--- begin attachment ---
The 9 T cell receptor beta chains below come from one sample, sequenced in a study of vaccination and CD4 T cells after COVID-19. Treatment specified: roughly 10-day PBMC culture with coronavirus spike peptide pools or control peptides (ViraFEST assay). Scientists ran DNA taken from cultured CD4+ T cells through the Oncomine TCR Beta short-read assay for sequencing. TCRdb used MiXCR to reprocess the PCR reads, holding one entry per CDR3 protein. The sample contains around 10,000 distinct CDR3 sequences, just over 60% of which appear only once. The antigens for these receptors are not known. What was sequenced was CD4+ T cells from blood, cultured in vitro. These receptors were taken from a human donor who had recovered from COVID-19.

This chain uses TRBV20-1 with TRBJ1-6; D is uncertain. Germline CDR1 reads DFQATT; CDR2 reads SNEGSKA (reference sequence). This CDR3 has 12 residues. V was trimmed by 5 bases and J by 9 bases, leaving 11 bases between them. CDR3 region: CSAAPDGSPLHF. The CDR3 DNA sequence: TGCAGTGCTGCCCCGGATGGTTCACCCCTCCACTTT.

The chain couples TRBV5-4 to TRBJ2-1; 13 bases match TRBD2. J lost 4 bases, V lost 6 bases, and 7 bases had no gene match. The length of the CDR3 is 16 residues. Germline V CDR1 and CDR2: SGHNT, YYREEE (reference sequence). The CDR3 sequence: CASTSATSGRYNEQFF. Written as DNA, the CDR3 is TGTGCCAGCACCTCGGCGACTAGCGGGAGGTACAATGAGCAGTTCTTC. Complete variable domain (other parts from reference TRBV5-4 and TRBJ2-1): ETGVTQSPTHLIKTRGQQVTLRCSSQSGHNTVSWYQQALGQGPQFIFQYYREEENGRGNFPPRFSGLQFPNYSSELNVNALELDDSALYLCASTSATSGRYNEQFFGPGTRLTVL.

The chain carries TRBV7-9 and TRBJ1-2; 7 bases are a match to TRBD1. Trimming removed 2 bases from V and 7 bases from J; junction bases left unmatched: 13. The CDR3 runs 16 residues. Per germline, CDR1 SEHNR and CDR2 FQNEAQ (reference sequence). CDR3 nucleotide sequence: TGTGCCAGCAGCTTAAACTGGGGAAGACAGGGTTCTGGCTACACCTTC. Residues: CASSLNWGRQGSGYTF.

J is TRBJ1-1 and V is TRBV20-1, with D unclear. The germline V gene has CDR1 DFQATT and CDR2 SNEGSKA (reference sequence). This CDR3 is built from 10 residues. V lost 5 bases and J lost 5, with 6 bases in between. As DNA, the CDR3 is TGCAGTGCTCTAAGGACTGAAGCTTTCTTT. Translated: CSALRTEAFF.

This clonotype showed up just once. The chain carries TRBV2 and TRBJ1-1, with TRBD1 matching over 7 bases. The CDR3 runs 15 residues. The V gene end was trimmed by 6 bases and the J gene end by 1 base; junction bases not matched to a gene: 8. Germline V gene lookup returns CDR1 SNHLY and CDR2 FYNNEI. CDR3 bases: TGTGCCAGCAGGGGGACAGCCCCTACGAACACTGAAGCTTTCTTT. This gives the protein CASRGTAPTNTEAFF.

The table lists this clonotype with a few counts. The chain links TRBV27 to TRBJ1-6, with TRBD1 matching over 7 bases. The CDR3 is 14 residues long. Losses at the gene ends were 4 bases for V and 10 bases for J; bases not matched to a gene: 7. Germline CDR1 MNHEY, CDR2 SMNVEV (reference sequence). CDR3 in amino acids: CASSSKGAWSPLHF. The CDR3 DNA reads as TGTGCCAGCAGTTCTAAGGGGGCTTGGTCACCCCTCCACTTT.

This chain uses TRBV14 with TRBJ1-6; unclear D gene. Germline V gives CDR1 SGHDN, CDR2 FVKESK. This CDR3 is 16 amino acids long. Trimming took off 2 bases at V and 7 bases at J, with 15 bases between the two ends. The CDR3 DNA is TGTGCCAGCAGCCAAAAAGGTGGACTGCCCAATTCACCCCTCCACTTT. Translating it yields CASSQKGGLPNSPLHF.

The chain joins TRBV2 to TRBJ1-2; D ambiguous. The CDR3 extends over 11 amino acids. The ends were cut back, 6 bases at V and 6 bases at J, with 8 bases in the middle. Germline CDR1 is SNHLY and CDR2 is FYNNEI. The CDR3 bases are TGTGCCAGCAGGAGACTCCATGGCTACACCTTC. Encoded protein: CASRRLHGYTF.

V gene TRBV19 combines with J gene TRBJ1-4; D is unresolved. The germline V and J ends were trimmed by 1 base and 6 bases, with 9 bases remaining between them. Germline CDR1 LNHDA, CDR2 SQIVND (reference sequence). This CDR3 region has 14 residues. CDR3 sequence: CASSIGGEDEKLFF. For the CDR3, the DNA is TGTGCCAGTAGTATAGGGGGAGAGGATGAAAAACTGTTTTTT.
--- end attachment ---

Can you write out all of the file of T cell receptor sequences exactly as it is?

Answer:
The 9 T cell receptor beta chains below come from one sample, sequenced in a study of vaccination and CD4 T cells after COVID-19. Treatment specified: roughly 10-day PBMC culture with coronavirus spike peptide pools or control peptides (ViraFEST assay). Scientists ran DNA taken from cultured CD4+ T cells through the Oncomine TCR Beta short-read assay for sequencing. TCRdb used MiXCR to reprocess the PCR reads, holding one entry per CDR3 protein. The sample contains around 10,000 distinct CDR3 sequences, just over 60% of which appear only once. The antigens for these receptors are not known. What was sequenced was CD4+ T cells from blood, cultured in vitro. These receptors were taken from a human donor who had recovered from COVID-19.

This chain uses TRBV20-1 with TRBJ1-6; D is uncertain. Germline CDR1 reads DFQATT; CDR2 reads SNEGSKA (reference sequence). This CDR3 has 12 residues. V was trimmed by 5 bases and J by 9 bases, leaving 11 bases between them. CDR3 region: CSAAPDGSPLHF. The CDR3 DNA sequence: TGCAGTGCTGCCCCGGATGGTTCACCCCTCCACTTT.

The chain couples TRBV5-4 to TRBJ2-1; 13 bases match TRBD2. J lost 4 bases, V lost 6 bases, and 7 bases had no gene match. The length of the CDR3 is 16 residues. Germline V CDR1 and CDR2: SGHNT, YYREEE (reference sequence). The CDR3 sequence: CASTSATSGRYNEQFF. Written as DNA, the CDR3 is TGTGCCAGCACCTCGGCGACTAGCGGGAGGTACAATGAGCAGTTCTTC. Complete variable domain (other parts from reference TRBV5-4 and TRBJ2-1): ETGVTQSPTHLIKTRGQQVTLRCSSQSGHNTVSWYQQALGQGPQFIFQYYREEENGRGNFPPRFSGLQFPNYSSELNVNALELDDSALYLCASTSATSGRYNEQFFGPGTRLTVL.

The chain carries TRBV7-9 and TRBJ1-2; 7 bases are a match to TRBD1. Trimming removed 2 bases from V and 7 bases from J; junction bases left unmatched: 13. The CDR3 runs 16 residues. Per germline, CDR1 SEHNR and CDR2 FQNEAQ (reference sequence). CDR3 nucleotide sequence: TGTGCCAGCAGCTTAAACTGGGGAAGACAGGGTTCTGGCTACACCTTC. Residues: CASSLNWGRQGSGYTF.

J is TRBJ1-1 and V is TRBV20-1, with D unclear. The germline V gene has CDR1 DFQATT and CDR2 SNEGSKA (reference sequence). This CDR3 is built from 10 residues. V lost 5 bases and J lost 5, with 6 bases in between. As DNA, the CDR3 is TGCAGTGCTCTAAGGACTGAAGCTTTCTTT. Translated: CSALRTEAFF.

This clonotype showed up just once. The chain carries TRBV2 and TRBJ1-1, with TRBD1 matching over 7 bases. The CDR3 runs 15 residues. The V gene end was trimmed by 6 bases and the J gene end by 1 base; junction bases not matched to a gene: 8. Germline V gene lookup returns CDR1 SNHLY and CDR2 FYNNEI. CDR3 bases: TGTGCCAGCAGGGGGACAGCCCCTACGAACACTGAAGCTTTCTTT. This gives the protein CASRGTAPTNTEAFF.

The table lists this clonotype with a few counts. The chain links TRBV27 to TRBJ1-6, with TRBD1 matching over 7 bases. The CDR3 is 14 residues long. Losses at the gene ends were 4 bases for V and 10 bases for J; bases not matched to a gene: 7. Germline CDR1 MNHEY, CDR2 SMNVEV (reference sequence). CDR3 in amino acids: CASSSKGAWSPLHF. The CDR3 DNA reads as TGTGCCAGCAGTTCTAAGGGGGCTTGGTCACCCCTCCACTTT.

This chain uses TRBV14 with TRBJ1-6; unclear D gene. Germline V gives CDR1 SGHDN, CDR2 FVKESK. This CDR3 is 16 amino acids long. Trimming took off 2 bases at V and 7 bases at J, with 15 bases between the two ends. The CDR3 DNA is TGTGCCAGCAGCCAAAAAGGTGGACTGCCCAATTCACCCCTCCACTTT. Translating it yields CASSQKGGLPNSPLHF.

The chain joins TRBV2 to TRBJ1-2; D ambiguous. The CDR3 extends over 11 amino acids. The ends were cut back, 6 bases at V and 6 bases at J, with 8 bases in the middle. Germline CDR1 is SNHLY and CDR2 is FYNNEI. The CDR3 bases are TGTGCCAGCAGGAGACTCCATGGCTACACCTTC. Encoded protein: CASRRLHGYTF.

V gene TRBV19 combines with J gene TRBJ1-4; D is unresolved. The germline V and J ends were trimmed by 1 base and 6 bases, with 9 bases remaining between them. Germline CDR1 LNHDA, CDR2 SQIVND (reference sequence). This CDR3 region has 14 residues. CDR3 sequence: CASSIGGEDEKLFF. For the CDR3, the DNA is TGTGCCAGTAGTATAGGGGGAGAGGATGAAAAACTGTTTTTT.